World Trade    WT/MIN(96)/ST/95

    11 December 1996

Organization    

    (96-5261)




    Original: English

MINISTERIAL CONFERENCE

Singapore, 9-13 December 1996

CAMBODIA

Statement by H.E. Mr. Cham Prasidh

Minister of Commerce

    It is for me a great honour to have been accorded the privilege of addressing this important Ministerial Meeting. It is, for Cambodians, an historic occasion, since it is the first time that Cambodia has addressed a meeting of the World Trade Organization. Our appearance here today marks another small but important step in the process of the reintegration of Cambodia into the world family of nations.

    That process, as you all know, began almost exactly five years ago, with the signing of the Paris Accords. The UN sponsored peace-keeping mission and elections initiated an ongoing process of national reconciliation among all but one of the formerly warring parties. The UN sponsored elections resulted in the formation of a government led by prime ministers from the two political parties receiving the most votes, with a cabinet drawn from all political parties that demonstrated through the elections that they enjoy substantial popular support. Moreover, in the past several months significant progress has been made in bringing about defections from the Khmers Rouges outlaws and in integrating them into the national community.

    Political reconciliation among Cambodians has been accompanied by rapid economic reform -reform designed to bring about as quickly as possible a modern market economy. The complete liberalization of prices and markets is now completed; most state-owned enterprises have been restructured and privatized, and the process of privatization is continuing; macroeconomic stability has been achieved and sustained; the institutional and legal framework required for a market economy is being put in place, with the objective of creating a sound, predictable and transparent environment for business activity, and an attractive framework for domestic and foreign investment.

    These reforms have been accompanied by rapid growth, with GDP rising at an average annual rate of 6 per cent since 1991. We anticipate that growth in 1996 will also reach 6 per cent, and that it will accelerate somewhat in 1997. This good performance is, of course, directly related to the reforms mentioned above. But is also owes much to the international donor community, whose generous assistance has been particularly valuable in the ongoing process of rehabilitating and upgrading Cambodia's economic and social infrastructure.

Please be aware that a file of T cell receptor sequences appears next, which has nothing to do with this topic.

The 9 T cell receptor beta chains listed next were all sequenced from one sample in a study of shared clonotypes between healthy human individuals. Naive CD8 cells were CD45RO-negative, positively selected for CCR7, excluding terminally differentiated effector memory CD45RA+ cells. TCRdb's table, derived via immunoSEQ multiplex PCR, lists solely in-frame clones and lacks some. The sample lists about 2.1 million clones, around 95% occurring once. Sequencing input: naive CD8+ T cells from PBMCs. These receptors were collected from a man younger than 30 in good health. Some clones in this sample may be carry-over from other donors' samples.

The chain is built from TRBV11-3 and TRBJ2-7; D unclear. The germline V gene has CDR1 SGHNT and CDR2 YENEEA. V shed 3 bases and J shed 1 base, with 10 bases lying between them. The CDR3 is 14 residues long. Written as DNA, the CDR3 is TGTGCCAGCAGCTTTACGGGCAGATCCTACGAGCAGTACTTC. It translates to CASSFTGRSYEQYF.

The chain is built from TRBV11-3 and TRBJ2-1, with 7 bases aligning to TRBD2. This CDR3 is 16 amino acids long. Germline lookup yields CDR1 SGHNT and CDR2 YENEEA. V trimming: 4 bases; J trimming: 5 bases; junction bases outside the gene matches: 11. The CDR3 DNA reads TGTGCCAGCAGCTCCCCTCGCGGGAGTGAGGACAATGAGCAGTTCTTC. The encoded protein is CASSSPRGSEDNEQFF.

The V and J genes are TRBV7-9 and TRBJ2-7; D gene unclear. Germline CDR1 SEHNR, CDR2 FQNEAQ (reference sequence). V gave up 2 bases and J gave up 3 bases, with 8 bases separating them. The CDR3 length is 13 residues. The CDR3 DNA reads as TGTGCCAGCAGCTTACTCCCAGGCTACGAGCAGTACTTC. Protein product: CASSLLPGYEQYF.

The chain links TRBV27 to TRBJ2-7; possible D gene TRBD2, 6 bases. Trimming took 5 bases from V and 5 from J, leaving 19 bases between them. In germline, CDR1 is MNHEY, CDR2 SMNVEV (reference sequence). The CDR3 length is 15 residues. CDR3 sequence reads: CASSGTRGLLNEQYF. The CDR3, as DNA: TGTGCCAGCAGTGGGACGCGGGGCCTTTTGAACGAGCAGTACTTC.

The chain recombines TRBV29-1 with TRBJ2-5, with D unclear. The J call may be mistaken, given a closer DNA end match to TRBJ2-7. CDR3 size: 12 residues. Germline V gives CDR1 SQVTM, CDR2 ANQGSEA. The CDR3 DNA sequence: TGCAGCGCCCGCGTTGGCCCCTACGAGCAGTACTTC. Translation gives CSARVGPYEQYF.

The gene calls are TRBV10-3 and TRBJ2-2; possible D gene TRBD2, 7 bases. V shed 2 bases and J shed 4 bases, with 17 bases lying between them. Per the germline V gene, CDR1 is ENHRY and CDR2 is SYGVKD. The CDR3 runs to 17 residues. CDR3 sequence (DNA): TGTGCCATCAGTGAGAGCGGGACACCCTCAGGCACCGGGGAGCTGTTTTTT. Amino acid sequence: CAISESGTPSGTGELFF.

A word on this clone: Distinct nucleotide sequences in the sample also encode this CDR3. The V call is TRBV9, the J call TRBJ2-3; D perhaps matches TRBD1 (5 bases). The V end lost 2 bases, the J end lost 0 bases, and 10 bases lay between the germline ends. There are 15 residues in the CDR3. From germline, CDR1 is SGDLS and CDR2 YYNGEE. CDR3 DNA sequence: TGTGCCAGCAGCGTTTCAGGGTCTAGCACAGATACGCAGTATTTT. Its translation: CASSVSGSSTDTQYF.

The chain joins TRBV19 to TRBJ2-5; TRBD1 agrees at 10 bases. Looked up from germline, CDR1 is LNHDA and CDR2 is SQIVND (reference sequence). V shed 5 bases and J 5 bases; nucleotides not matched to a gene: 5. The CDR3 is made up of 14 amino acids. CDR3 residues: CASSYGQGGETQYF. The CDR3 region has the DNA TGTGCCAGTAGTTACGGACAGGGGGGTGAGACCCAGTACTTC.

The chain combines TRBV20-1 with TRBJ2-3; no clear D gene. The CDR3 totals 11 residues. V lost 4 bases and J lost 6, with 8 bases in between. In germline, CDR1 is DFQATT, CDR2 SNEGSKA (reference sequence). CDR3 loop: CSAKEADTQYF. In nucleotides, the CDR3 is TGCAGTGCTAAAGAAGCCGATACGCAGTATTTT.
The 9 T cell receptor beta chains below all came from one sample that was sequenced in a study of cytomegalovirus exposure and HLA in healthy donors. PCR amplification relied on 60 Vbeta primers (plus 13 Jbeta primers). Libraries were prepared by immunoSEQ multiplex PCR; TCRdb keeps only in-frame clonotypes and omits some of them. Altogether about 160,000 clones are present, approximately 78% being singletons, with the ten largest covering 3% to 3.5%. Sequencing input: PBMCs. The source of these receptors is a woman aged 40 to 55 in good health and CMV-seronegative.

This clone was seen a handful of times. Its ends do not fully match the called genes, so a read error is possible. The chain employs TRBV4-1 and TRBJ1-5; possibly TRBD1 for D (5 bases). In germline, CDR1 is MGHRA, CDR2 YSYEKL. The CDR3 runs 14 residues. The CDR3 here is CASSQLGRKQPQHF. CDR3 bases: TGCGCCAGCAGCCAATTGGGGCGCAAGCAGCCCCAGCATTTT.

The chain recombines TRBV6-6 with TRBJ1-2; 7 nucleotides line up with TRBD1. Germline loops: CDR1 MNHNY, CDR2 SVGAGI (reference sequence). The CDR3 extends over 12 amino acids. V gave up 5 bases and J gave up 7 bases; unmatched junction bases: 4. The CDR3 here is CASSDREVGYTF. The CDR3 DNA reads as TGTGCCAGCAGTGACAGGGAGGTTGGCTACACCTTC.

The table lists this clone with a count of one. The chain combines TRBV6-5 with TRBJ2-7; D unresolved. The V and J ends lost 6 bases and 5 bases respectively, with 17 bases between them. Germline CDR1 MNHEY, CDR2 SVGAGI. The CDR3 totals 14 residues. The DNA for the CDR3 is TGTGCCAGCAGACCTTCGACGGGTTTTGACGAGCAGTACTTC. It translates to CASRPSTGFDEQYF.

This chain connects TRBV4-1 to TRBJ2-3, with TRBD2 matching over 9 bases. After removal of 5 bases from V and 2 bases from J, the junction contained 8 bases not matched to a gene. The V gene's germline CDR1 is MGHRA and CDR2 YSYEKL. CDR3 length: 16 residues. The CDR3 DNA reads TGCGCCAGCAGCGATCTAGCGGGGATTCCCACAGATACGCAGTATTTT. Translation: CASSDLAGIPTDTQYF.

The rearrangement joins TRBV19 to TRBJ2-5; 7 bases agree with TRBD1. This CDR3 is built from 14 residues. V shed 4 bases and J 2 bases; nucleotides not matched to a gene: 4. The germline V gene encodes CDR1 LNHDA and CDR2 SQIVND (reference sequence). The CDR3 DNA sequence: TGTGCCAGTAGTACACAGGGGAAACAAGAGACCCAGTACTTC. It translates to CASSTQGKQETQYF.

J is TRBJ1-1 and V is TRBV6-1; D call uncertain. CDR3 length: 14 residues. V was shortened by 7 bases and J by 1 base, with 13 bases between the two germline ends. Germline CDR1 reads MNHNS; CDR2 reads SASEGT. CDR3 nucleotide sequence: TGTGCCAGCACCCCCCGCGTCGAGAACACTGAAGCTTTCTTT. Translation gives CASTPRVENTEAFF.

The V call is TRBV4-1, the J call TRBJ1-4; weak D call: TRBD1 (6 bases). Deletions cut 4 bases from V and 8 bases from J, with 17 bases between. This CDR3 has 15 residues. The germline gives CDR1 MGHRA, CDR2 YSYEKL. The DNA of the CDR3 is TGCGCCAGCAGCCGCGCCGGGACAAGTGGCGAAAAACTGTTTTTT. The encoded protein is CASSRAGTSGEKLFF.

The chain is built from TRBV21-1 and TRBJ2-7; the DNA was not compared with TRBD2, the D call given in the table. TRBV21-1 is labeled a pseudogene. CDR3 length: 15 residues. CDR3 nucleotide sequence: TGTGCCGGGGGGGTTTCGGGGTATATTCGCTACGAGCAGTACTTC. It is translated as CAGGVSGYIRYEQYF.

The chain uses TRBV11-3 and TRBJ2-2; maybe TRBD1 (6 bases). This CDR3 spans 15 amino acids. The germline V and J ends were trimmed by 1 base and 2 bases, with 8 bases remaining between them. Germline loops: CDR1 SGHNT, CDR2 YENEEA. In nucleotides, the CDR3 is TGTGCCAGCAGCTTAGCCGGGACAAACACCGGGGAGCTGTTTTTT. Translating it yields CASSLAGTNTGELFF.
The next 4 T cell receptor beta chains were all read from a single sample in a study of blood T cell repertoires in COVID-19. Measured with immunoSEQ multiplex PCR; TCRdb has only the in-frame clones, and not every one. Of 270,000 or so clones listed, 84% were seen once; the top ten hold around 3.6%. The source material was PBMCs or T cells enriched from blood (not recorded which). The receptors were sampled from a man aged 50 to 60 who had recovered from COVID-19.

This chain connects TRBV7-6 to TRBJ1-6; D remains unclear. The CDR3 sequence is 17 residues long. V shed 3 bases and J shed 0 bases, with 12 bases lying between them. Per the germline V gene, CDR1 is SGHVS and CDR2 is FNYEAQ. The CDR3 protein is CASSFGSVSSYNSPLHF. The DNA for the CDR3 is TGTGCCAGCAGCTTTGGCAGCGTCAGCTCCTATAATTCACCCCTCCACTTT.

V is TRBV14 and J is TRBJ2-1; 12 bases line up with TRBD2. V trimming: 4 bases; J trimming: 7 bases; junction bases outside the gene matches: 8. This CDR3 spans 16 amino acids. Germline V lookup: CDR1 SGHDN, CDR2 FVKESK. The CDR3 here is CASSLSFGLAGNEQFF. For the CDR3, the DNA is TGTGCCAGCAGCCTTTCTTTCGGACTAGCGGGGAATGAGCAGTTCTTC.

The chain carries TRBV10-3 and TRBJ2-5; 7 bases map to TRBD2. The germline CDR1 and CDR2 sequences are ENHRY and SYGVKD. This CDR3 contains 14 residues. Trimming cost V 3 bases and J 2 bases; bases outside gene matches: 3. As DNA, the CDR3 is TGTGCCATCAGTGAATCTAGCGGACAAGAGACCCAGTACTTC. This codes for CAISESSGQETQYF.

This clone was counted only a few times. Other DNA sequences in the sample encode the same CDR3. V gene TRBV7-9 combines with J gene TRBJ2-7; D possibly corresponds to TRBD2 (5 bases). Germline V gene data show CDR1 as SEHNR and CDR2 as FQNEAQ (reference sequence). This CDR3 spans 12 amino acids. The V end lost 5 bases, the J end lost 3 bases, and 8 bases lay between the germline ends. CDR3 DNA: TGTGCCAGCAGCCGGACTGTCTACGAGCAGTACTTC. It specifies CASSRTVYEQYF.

The Cambodian authorities fully understand that the best hope for speedy economic development in Cambodia lies in its rapid integration into the dynamic regional economy of South-East Asia, and into the world economy at large. We are confident that such integration will allow the Cambodian economy to draw maximum benefit from the rapid economic growth taking place in neighbouring countries, and from trade and investment flows with the rest of the world. We are, of course, also mindful of the enormous challenge that successful integration represents for Cambodia, whose limited economic capacities have caused it to be classified by the United Nations as a least developed country. We are nonetheless determined to meet in full this challenge.

    Cambodia has already taken, unilaterally, a significant number of policy measures designed to open the Cambodian economy to international trade and investment. For example, quantitative restrictions on imports have been eliminated, import tariff levels substantially reduced, and the tariff structure simplified; external payments have been liberalized, and there are now de facto no restrictions on current account payments; a market-oriented exchange rate policy is being followed; and foreign direct investment has been welcomed and encouraged through generous incentives.

    Cambodia has also moved forward rapidly to put in place bilateral arrangements designed to normalize its trade and investment relations with other countries. For example, Cambodia has recently obtained MFN status with the United States, and now has GSP status with 26 other developed countries. Cambodia has also signed bilateral investment treaties with a number of countries. And we will continue to advance our trade and investment relations on a bilateral basis.

    Cambodia fully realizes, however, that this is not enough. Integration into the regional and world economies requires membership in the organizations setting and administering the rules governing trade in our region and in the world at large: namely ASEAN and WTO.

    Cambodia has been actively engaged in discussions on membership with ASEAN member countries. We believe that those discussions have advanced to a stage at which a political decision on Cambodia's accession can be reached, and that Cambodia will become a member of ASEAN in 1997.

    Cambodia announced some time ago its intention to seek membership in the WTO, but the priority accorded to trade diplomacy at the bilateral and regional levels has precluded rapid progress. Now, however, we are in a position to turn our full attention to WTO accession. We are confident that in 1997 we will be able to make significant progress toward completing this process. Our goal is nothing less than to ensure that, at the next Ministerial Meeting of the WTO, the Minister of Commerce of Cambodia will address that body as the representative of a Member State.


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